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Wordsmith.org Today's Word - 3 hours 28 min ago
A Compendium of Feedback on the Words featured in A.Word.A.Day

leveret: Dictionary.com Word of the Day

Dictionary.com Word of the Day - 5 hours 38 min ago
leveret: a young hare.

Easter Bunny Cartoon

The English Blog - 7 hours 6 min ago

Easter cartoon

Today is Easter Sunday so here's a topical cartoon by Bob Englehart from the Hartford Courant.

The cartoon shows an Easter Bunny (or Easter Rabbit) delivering Easter eggs in a basket. He tells a little blue bird flying beside him, "It's a sweet job. I work at home in my jammies and I only have to make deliveries once a year."

VOCABULARY
The cartoon features two examples of American usage. 
1. Sweet is used in expressions of assent or approval. • Yeah, I’d like to come to the party. Sweet. • That's a really sweet deal.
2.
Jammies are an informal word for pajamas (spelt 'pyjamas' in British English).

For more on Easter traditions see History.com and USA Today.

Related articles Cartoon: Easter 2013 Egg-Cellent: Celebrate Easter with Shutterstock Footage What's inside your Easter bunny? Ten Good Free Easter Apps - they won't fit in your Easter basket, but they are a treat anyway Easter Eggs, Bunny Rabbits and Easter Time Fun

Reuters Video: Blind children enjoy special Easter egg hunt

The English Blog - 7 hours 39 min ago

An Easter egg hunt in Florida uses special beeping eggs so that blind and visually impaired children can join in on the fun. Vanessa Johnston reports.

TRANSCRIPT
REPORTER: A young girl excitedly looks for eggs to fill her basket. This Easter egg hunt in Florida uses beeping eggs. That way blind and visually impaired children can join in on the Easter fun. Jennifer Dowell is the mother of 4-year-old Christopher.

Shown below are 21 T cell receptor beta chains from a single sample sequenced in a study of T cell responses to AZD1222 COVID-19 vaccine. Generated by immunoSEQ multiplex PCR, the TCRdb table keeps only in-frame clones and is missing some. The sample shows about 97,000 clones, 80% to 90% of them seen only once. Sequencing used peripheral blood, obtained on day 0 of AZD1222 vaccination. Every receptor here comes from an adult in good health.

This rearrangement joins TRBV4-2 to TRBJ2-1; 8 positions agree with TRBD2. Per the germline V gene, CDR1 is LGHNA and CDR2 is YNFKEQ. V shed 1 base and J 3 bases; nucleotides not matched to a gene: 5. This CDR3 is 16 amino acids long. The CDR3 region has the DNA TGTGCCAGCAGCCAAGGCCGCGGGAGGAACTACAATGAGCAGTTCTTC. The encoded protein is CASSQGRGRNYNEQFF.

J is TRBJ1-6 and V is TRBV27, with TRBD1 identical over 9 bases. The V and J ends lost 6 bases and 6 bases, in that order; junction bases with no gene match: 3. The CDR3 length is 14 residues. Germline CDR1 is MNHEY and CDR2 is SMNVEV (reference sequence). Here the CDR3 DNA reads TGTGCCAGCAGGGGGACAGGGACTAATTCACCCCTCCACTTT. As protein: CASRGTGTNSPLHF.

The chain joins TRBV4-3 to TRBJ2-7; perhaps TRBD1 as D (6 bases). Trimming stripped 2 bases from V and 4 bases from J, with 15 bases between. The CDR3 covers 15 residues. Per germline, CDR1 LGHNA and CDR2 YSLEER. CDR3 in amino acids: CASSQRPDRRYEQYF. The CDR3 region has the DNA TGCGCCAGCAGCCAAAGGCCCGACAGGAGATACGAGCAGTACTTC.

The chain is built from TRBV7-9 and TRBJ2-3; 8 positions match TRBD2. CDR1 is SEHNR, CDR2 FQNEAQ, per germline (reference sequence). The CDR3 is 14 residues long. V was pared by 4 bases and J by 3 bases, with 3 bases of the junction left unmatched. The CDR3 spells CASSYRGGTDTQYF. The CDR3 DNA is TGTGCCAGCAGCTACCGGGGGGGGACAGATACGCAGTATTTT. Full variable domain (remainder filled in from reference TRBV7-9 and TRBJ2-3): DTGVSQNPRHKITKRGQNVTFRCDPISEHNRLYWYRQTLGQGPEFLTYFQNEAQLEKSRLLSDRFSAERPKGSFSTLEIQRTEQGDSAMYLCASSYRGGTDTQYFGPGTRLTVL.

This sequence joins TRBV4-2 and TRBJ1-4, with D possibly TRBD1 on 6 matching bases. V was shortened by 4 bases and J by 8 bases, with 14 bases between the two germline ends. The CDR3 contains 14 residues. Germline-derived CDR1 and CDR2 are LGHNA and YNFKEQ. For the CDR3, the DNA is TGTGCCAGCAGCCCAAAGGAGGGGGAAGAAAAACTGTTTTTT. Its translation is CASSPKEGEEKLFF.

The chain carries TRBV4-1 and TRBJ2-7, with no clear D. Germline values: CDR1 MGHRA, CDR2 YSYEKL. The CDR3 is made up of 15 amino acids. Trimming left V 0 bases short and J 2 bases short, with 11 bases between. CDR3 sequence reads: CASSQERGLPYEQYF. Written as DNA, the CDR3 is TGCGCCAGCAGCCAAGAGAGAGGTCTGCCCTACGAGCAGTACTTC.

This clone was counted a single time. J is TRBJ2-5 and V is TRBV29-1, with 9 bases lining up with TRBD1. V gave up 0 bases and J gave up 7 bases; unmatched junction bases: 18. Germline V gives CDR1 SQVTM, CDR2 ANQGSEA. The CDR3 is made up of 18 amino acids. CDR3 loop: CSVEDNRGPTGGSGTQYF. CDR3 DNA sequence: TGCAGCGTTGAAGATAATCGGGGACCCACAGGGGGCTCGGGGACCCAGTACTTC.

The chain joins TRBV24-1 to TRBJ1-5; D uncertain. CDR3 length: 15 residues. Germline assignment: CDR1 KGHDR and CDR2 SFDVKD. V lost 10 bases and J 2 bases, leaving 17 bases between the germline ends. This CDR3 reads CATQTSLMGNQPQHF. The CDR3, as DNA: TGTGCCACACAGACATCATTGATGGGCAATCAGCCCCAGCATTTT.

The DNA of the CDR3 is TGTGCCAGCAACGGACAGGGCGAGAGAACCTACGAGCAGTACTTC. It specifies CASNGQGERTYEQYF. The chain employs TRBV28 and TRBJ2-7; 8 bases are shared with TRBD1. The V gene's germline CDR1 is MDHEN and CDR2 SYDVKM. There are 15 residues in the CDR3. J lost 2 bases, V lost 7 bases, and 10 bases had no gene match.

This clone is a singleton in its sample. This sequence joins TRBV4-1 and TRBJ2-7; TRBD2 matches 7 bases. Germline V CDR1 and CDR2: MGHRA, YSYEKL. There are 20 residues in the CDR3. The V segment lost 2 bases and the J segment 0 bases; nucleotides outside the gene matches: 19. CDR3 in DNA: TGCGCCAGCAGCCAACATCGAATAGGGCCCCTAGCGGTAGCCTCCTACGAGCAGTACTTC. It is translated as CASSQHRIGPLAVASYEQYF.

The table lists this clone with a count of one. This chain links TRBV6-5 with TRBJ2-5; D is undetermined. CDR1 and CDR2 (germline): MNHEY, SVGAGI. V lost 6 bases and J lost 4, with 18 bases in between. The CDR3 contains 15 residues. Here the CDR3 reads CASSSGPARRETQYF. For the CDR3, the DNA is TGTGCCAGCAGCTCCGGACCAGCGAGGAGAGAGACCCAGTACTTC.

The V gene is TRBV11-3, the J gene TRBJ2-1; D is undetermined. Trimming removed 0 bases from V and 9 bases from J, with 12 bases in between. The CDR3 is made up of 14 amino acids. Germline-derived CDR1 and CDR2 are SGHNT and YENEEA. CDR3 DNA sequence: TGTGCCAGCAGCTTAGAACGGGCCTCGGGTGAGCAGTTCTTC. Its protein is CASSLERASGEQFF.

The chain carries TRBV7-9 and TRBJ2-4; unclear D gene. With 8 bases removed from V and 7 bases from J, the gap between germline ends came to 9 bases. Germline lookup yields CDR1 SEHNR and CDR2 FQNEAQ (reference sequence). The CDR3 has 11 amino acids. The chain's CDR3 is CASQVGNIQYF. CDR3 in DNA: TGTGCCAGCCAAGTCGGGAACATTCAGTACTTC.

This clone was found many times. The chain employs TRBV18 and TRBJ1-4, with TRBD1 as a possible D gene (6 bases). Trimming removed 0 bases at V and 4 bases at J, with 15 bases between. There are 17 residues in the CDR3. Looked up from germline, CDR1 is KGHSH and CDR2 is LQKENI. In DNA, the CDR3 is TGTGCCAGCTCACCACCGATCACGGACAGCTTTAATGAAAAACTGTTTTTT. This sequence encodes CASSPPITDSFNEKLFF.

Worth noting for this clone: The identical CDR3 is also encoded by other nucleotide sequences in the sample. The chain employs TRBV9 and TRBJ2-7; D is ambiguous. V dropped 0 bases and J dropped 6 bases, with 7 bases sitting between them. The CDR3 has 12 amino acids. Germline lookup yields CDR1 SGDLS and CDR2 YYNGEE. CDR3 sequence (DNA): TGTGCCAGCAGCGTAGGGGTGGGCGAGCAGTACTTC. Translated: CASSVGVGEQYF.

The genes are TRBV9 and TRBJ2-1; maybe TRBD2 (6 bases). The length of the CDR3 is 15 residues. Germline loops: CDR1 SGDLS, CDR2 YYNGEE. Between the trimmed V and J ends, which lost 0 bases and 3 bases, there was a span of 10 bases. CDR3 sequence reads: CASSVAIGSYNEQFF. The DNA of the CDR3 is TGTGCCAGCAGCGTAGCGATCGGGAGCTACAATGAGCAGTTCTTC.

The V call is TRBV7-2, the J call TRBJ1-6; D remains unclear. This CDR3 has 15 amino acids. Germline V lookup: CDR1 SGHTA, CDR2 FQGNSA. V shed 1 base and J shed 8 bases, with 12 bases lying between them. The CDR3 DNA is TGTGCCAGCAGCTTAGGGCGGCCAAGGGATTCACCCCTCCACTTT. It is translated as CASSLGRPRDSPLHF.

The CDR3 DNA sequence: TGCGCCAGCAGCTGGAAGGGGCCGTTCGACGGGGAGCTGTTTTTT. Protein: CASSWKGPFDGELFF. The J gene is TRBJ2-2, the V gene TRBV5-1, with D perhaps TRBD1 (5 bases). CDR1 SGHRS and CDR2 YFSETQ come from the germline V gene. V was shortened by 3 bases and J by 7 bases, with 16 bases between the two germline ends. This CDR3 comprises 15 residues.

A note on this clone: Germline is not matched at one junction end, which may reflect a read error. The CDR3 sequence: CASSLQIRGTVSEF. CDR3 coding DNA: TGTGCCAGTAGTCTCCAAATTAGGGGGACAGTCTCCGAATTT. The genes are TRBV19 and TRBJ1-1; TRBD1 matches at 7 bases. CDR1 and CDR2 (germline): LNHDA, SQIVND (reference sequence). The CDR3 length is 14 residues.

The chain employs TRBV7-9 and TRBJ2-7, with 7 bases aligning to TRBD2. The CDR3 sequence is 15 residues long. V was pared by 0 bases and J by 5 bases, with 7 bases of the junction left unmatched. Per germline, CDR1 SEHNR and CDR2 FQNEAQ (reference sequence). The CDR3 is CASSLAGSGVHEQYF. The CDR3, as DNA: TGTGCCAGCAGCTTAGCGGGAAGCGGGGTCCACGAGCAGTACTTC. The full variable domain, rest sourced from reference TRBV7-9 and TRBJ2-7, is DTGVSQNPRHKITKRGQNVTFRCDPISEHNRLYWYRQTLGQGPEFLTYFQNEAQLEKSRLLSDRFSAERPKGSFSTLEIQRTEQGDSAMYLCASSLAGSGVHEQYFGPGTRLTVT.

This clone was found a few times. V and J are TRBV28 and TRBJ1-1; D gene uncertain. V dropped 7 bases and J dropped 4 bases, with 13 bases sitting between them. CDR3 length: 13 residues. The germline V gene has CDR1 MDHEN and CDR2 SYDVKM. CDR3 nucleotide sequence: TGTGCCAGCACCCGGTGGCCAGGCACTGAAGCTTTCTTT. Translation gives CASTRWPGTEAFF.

JENNIFER DOWELL, MOM OF BLIND CHILD: "He's visually impaired, so trying to see normal eggs would be hard. So with having the beeping, he's able to find the eggs and act just like a normal kid."
REPORTER: After the hunt, the children enjoy their new toys - and their new friends.

Related articles Beeping Easter eggs allow visually-impaired children to hunt too EASTER HUNT: Special Egg Event Returns Reuters Video: Chocolate Easter egg fetches big bucks Visually Impaired Kids Hunting for "Audible Eggs" Special kids hunt special Easter eggs

Words in the News: Besieged

The English Blog - 7 hours 49 min ago

Besieged

The desperate residents of a besieged district of Damascus are expected to run out of food on Sunday, leaving 18,000 people facing starvation and leading relief agencies to declare the crisis "unprecedented in living memory". Food packages have not been delivered to the Yarmouk Palestinian refugee camp for 10 days, and Syrian authorities are not expected to allow food trucks in over the Easter weekend. Residents have resorted to eating leaves and animal feed. Some say they cannot get access even to scraps, as a desperate blockade by government forces, in place for nearly 18 months, continues to cut off supplies. Full story >>

VOCABULARY
To besiege is to surround a place with an army and prevent the people there from getting food and supplies, as a way of getting control of it. • The guerrillas continue to besiege major cities to the north.

Related articles Food supplies enter besieged suburb of Syrian capital Assad forces 'starving' refugee camp Aid reaches Yarmouk after 6 months Amnesty pans Syria for starving Palestinian refugees Syria conflict: dozens die of starvation in besieged Damascus camp

Belittle

VOA Special English - 12 hours 7 min ago
Now, the VOA Special English program Words and Their Stories. Today’s word is "belittle." It was first used by Thomas Jefferson, the third president of the United States. Many years ago, a French naturalist, the Count de Buffon, wrote some books about natural history. The books were a great success even though some critics did not like them. Some critics said, “Count Buffon is more of a poet than a scientist.” Thomas Jefferson did not like what the Count had said...

Speaking More than One Language Could Delay Dementia

VOA Special English - 12 hours 7 min ago